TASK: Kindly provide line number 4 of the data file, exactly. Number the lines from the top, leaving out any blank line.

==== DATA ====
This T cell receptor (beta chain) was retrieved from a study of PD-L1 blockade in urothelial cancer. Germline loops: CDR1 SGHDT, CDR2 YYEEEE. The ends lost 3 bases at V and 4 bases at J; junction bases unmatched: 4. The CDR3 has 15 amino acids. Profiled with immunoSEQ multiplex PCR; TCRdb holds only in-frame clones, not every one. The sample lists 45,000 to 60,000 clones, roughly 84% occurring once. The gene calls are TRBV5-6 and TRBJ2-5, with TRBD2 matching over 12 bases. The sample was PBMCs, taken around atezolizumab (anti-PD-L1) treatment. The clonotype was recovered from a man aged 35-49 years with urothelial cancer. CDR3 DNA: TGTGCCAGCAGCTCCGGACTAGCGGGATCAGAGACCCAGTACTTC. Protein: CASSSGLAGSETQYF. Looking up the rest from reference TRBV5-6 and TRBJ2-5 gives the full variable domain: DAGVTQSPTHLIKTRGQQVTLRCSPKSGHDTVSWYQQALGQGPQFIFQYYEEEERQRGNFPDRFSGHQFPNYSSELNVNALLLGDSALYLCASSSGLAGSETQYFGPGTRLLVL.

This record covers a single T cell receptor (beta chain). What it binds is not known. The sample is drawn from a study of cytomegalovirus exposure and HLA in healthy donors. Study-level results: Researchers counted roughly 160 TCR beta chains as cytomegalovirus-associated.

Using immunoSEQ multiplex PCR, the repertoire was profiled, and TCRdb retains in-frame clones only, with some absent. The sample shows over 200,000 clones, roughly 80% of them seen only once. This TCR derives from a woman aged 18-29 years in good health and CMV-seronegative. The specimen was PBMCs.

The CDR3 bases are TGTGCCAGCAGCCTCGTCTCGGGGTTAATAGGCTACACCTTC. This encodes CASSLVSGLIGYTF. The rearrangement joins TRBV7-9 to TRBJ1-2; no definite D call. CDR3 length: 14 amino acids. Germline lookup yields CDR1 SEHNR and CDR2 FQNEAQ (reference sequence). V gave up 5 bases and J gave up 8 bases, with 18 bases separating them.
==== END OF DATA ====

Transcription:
The CDR3 bases are TGTGCCAGCAGCCTCGTCTCGGGGTTAATAGGCTACACCTTC. This encodes CASSLVSGLIGYTF. The rearrangement joins TRBV7-9 to TRBJ1-2; no definite D call. CDR3 length: 14 amino acids. Germline lookup yields CDR1 SEHNR and CDR2 FQNEAQ (reference sequence). V gave up 5 bases and J gave up 8 bases, with 18 bases separating them.